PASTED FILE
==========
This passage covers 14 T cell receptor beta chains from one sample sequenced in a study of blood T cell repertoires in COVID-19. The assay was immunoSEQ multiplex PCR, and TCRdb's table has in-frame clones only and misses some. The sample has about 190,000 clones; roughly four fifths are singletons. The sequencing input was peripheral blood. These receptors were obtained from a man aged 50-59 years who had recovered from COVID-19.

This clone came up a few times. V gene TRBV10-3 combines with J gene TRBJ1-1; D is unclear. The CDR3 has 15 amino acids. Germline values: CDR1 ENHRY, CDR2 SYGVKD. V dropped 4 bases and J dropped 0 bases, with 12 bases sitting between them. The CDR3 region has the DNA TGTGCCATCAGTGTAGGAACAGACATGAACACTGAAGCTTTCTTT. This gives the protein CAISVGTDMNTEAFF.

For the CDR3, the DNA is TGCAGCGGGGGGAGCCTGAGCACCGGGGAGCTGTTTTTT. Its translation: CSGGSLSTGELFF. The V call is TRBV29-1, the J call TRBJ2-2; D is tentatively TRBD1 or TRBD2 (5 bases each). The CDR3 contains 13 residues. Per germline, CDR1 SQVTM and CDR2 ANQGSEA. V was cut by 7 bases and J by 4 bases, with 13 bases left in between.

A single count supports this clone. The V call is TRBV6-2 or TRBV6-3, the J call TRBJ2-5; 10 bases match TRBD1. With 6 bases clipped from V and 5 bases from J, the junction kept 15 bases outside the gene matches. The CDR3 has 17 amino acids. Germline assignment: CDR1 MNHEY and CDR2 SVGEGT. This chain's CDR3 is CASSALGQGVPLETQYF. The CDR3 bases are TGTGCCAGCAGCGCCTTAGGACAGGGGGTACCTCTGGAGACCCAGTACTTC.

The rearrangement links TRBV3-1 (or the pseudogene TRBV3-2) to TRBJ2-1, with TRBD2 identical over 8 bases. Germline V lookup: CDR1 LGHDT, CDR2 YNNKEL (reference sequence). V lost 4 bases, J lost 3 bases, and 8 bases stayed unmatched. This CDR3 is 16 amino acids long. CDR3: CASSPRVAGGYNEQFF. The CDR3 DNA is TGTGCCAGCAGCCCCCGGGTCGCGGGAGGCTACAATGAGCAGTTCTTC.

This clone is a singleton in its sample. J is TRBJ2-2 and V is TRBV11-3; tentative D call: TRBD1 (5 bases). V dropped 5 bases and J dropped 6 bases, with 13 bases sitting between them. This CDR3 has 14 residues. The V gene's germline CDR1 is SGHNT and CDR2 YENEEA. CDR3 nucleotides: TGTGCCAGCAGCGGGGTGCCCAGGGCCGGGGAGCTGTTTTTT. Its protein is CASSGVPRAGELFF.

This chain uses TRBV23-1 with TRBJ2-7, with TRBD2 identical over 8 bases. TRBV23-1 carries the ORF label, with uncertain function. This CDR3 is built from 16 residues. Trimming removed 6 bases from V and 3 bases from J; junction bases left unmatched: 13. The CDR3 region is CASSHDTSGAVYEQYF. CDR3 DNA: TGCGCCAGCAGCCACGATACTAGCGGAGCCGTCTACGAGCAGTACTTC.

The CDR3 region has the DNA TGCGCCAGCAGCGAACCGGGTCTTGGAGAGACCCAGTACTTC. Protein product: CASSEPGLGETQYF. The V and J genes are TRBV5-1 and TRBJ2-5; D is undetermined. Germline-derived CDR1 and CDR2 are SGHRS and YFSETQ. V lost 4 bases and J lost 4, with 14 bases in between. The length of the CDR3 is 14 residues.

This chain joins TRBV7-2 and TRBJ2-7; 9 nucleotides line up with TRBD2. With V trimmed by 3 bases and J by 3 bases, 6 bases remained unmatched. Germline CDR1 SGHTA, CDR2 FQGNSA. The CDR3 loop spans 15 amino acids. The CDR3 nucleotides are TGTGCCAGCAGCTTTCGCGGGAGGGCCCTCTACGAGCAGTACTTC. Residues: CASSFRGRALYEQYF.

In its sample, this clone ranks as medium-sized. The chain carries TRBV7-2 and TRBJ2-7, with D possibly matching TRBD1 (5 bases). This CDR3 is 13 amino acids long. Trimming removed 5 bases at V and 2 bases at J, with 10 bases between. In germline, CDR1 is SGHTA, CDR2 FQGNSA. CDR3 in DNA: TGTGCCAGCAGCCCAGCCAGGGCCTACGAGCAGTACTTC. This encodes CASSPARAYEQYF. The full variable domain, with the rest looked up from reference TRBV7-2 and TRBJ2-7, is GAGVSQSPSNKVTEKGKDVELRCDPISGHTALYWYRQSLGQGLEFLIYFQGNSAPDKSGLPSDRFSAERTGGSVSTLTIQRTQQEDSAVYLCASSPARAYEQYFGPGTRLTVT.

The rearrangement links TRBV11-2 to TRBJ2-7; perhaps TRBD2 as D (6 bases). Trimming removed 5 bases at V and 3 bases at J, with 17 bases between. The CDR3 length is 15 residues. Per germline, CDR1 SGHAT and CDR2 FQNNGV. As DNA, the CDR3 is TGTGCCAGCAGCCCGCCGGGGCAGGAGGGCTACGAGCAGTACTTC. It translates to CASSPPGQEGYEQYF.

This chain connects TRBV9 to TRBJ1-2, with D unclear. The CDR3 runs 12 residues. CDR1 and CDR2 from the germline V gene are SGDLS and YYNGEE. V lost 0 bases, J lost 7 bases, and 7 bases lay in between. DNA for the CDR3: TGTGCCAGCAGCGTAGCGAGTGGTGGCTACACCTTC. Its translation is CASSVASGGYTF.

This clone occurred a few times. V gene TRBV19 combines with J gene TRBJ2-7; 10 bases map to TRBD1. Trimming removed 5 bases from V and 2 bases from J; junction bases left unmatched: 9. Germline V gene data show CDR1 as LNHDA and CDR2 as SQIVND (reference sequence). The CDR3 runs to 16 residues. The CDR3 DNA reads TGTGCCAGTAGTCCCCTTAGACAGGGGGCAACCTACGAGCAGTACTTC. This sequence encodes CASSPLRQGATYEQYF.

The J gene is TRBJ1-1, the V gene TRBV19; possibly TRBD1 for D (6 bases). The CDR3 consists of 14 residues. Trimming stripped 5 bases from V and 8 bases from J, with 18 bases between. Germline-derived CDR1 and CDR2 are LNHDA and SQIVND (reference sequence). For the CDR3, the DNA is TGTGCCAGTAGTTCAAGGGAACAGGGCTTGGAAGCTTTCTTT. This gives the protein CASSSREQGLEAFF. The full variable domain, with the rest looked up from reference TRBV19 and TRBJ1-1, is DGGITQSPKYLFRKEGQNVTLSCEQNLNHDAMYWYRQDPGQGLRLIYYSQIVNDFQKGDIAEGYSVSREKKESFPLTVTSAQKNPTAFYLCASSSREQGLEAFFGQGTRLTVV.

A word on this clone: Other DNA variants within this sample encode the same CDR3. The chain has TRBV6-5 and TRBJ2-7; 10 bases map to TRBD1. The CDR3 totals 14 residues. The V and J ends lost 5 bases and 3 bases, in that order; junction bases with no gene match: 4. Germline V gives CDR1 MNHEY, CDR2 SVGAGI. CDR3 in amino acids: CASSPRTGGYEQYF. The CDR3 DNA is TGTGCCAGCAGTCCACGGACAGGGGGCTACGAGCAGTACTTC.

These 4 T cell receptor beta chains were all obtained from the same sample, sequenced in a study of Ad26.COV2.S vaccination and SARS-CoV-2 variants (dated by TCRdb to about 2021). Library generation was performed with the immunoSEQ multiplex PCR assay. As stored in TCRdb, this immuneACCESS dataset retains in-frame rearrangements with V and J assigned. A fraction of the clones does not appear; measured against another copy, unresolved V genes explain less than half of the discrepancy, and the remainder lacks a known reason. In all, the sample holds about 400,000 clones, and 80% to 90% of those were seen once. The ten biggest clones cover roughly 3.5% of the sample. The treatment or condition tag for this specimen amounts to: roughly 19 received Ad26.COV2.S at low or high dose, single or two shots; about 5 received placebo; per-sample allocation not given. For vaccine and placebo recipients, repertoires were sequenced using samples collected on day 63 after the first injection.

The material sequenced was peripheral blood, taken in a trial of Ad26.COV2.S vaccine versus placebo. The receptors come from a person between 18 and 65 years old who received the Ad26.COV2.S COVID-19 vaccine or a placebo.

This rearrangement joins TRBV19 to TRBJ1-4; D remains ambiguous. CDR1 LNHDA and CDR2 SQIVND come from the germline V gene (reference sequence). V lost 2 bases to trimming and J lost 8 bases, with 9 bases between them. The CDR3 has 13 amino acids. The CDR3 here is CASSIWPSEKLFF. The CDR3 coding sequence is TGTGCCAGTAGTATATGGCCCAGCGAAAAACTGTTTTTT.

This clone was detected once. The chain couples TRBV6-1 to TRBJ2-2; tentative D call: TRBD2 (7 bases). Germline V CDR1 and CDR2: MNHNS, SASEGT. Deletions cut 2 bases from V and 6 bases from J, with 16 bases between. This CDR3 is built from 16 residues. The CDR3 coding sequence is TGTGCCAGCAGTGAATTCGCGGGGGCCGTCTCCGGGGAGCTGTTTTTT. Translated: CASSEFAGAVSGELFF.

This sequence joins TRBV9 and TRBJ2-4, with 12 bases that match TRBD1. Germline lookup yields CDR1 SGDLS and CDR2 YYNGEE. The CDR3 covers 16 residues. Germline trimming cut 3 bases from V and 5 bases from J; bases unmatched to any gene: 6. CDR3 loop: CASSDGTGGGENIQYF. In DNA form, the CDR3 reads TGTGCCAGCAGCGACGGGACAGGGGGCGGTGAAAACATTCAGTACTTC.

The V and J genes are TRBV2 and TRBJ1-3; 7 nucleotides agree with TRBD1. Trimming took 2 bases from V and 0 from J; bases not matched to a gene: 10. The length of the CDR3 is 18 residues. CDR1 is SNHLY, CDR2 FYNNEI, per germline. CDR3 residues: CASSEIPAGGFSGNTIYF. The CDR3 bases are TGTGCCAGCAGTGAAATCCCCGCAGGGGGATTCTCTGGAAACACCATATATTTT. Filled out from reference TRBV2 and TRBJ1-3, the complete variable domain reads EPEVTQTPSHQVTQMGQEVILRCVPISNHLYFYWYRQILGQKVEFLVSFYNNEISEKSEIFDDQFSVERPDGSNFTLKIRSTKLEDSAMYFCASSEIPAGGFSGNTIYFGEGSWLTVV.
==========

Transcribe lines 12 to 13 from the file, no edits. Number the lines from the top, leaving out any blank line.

This chain connects TRBV9 to TRBJ1-2, with D unclear. The CDR3 runs 12 residues. CDR1 and CDR2 from the germline V gene are SGDLS and YYNGEE. V lost 0 bases, J lost 7 bases, and 7 bases lay in between. DNA for the CDR3: TGTGCCAGCAGCGTAGCGAGTGGTGGCTACACCTTC. Its translation is CASSVASGGYTF.

This clone occurred a few times. V gene TRBV19 combines with J gene TRBJ2-7; 10 bases map to TRBD1. Trimming removed 5 bases from V and 2 bases from J; junction bases left unmatched: 9. Germline V gene data show CDR1 as LNHDA and CDR2 as SQIVND (reference sequence). The CDR3 runs to 16 residues. The CDR3 DNA reads TGTGCCAGTAGTCCCCTTAGACAGGGGGCAACCTACGAGCAGTACTTC. This sequence encodes CASSPLRQGATYEQYF.